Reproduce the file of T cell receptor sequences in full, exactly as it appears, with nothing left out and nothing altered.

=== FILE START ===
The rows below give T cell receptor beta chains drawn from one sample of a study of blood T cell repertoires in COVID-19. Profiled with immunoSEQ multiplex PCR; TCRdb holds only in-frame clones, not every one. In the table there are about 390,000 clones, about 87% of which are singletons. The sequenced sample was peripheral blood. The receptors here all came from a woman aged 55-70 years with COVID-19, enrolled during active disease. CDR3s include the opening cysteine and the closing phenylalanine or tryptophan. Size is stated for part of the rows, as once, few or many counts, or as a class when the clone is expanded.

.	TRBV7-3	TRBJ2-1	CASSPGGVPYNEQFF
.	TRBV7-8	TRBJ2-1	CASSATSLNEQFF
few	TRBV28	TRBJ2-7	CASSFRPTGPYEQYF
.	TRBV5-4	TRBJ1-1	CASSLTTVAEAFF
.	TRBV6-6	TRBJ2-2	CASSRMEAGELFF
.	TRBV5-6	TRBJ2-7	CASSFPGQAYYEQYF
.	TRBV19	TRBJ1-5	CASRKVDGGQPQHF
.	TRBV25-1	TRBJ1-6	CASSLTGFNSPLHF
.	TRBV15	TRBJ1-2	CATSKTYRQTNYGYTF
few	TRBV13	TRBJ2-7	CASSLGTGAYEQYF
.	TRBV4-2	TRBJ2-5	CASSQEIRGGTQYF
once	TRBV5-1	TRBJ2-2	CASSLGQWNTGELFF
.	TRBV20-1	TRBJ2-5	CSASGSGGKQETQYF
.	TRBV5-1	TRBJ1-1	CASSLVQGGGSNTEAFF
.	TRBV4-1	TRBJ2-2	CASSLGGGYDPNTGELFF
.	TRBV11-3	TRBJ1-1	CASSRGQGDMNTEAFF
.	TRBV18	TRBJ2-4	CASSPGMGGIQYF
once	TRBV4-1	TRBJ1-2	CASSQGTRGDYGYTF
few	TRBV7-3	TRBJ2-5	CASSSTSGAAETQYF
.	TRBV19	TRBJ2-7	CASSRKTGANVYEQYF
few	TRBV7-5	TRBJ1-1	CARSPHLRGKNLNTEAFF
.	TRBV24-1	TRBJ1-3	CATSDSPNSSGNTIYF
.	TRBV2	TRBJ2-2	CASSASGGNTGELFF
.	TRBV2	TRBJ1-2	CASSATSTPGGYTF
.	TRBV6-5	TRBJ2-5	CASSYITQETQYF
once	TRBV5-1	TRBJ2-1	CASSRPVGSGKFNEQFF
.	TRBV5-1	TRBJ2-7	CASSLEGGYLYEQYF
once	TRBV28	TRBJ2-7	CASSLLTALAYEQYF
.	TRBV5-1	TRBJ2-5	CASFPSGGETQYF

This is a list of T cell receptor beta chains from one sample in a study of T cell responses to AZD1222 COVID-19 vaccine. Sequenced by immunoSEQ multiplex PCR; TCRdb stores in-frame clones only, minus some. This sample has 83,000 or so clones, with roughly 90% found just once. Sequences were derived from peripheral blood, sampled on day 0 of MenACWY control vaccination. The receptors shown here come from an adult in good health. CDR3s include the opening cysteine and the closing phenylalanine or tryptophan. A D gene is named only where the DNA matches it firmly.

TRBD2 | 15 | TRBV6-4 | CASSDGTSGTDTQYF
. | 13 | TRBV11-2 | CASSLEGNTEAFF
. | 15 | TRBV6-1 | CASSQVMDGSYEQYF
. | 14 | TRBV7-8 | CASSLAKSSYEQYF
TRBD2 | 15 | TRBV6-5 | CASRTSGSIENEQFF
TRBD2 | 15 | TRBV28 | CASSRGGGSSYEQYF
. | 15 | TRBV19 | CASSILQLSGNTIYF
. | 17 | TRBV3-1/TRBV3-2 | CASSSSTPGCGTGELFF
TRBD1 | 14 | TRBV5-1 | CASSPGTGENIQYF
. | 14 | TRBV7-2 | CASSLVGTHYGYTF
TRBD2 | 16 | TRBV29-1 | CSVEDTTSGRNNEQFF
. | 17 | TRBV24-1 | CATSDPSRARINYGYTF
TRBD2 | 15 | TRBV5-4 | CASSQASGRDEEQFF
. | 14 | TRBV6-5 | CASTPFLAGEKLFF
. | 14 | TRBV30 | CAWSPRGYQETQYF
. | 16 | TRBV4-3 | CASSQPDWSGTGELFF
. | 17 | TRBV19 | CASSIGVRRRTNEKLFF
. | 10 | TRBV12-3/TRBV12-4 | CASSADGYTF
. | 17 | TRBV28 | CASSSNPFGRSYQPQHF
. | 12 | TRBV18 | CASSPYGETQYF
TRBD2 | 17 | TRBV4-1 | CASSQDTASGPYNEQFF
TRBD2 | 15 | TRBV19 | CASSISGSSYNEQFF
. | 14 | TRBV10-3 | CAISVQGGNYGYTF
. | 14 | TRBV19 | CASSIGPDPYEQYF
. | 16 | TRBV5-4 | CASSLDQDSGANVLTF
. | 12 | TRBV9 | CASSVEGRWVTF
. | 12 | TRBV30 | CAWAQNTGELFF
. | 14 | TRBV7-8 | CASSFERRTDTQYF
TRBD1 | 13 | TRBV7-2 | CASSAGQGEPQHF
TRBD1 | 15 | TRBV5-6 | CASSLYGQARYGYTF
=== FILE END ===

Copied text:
The rows below give T cell receptor beta chains drawn from one sample of a study of blood T cell repertoires in COVID-19. Profiled with immunoSEQ multiplex PCR; TCRdb holds only in-frame clones, not every one. In the table there are about 390,000 clones, about 87% of which are singletons. The sequenced sample was peripheral blood. The receptors here all came from a woman aged 55-70 years with COVID-19, enrolled during active disease. CDR3s include the opening cysteine and the closing phenylalanine or tryptophan. Size is stated for part of the rows, as once, few or many counts, or as a class when the clone is expanded.

.	TRBV7-3	TRBJ2-1	CASSPGGVPYNEQFF
.	TRBV7-8	TRBJ2-1	CASSATSLNEQFF
few	TRBV28	TRBJ2-7	CASSFRPTGPYEQYF
.	TRBV5-4	TRBJ1-1	CASSLTTVAEAFF
.	TRBV6-6	TRBJ2-2	CASSRMEAGELFF
.	TRBV5-6	TRBJ2-7	CASSFPGQAYYEQYF
.	TRBV19	TRBJ1-5	CASRKVDGGQPQHF
.	TRBV25-1	TRBJ1-6	CASSLTGFNSPLHF
.	TRBV15	TRBJ1-2	CATSKTYRQTNYGYTF
few	TRBV13	TRBJ2-7	CASSLGTGAYEQYF
.	TRBV4-2	TRBJ2-5	CASSQEIRGGTQYF
once	TRBV5-1	TRBJ2-2	CASSLGQWNTGELFF
.	TRBV20-1	TRBJ2-5	CSASGSGGKQETQYF
.	TRBV5-1	TRBJ1-1	CASSLVQGGGSNTEAFF
.	TRBV4-1	TRBJ2-2	CASSLGGGYDPNTGELFF
.	TRBV11-3	TRBJ1-1	CASSRGQGDMNTEAFF
.	TRBV18	TRBJ2-4	CASSPGMGGIQYF
once	TRBV4-1	TRBJ1-2	CASSQGTRGDYGYTF
few	TRBV7-3	TRBJ2-5	CASSSTSGAAETQYF
.	TRBV19	TRBJ2-7	CASSRKTGANVYEQYF
few	TRBV7-5	TRBJ1-1	CARSPHLRGKNLNTEAFF
.	TRBV24-1	TRBJ1-3	CATSDSPNSSGNTIYF
.	TRBV2	TRBJ2-2	CASSASGGNTGELFF
.	TRBV2	TRBJ1-2	CASSATSTPGGYTF
.	TRBV6-5	TRBJ2-5	CASSYITQETQYF
once	TRBV5-1	TRBJ2-1	CASSRPVGSGKFNEQFF
.	TRBV5-1	TRBJ2-7	CASSLEGGYLYEQYF
once	TRBV28	TRBJ2-7	CASSLLTALAYEQYF
.	TRBV5-1	TRBJ2-5	CASFPSGGETQYF

This is a list of T cell receptor beta chains from one sample in a study of T cell responses to AZD1222 COVID-19 vaccine. Sequenced by immunoSEQ multiplex PCR; TCRdb stores in-frame clones only, minus some. This sample has 83,000 or so clones, with roughly 90% found just once. Sequences were derived from peripheral blood, sampled on day 0 of MenACWY control vaccination. The receptors shown here come from an adult in good health. CDR3s include the opening cysteine and the closing phenylalanine or tryptophan. A D gene is named only where the DNA matches it firmly.

TRBD2 | 15 | TRBV6-4 | CASSDGTSGTDTQYF
. | 13 | TRBV11-2 | CASSLEGNTEAFF
. | 15 | TRBV6-1 | CASSQVMDGSYEQYF
. | 14 | TRBV7-8 | CASSLAKSSYEQYF
TRBD2 | 15 | TRBV6-5 | CASRTSGSIENEQFF
TRBD2 | 15 | TRBV28 | CASSRGGGSSYEQYF
. | 15 | TRBV19 | CASSILQLSGNTIYF
. | 17 | TRBV3-1/TRBV3-2 | CASSSSTPGCGTGELFF
TRBD1 | 14 | TRBV5-1 | CASSPGTGENIQYF
. | 14 | TRBV7-2 | CASSLVGTHYGYTF
TRBD2 | 16 | TRBV29-1 | CSVEDTTSGRNNEQFF
. | 17 | TRBV24-1 | CATSDPSRARINYGYTF
TRBD2 | 15 | TRBV5-4 | CASSQASGRDEEQFF
. | 14 | TRBV6-5 | CASTPFLAGEKLFF
. | 14 | TRBV30 | CAWSPRGYQETQYF
. | 16 | TRBV4-3 | CASSQPDWSGTGELFF
. | 17 | TRBV19 | CASSIGVRRRTNEKLFF
. | 10 | TRBV12-3/TRBV12-4 | CASSADGYTF
. | 17 | TRBV28 | CASSSNPFGRSYQPQHF
. | 12 | TRBV18 | CASSPYGETQYF
TRBD2 | 17 | TRBV4-1 | CASSQDTASGPYNEQFF
TRBD2 | 15 | TRBV19 | CASSISGSSYNEQFF
. | 14 | TRBV10-3 | CAISVQGGNYGYTF
. | 14 | TRBV19 | CASSIGPDPYEQYF
. | 16 | TRBV5-4 | CASSLDQDSGANVLTF
. | 12 | TRBV9 | CASSVEGRWVTF
. | 12 | TRBV30 | CAWAQNTGELFF
. | 14 | TRBV7-8 | CASSFERRTDTQYF
TRBD1 | 13 | TRBV7-2 | CASSAGQGEPQHF
TRBD1 | 15 | TRBV5-6 | CASSLYGQARYGYTF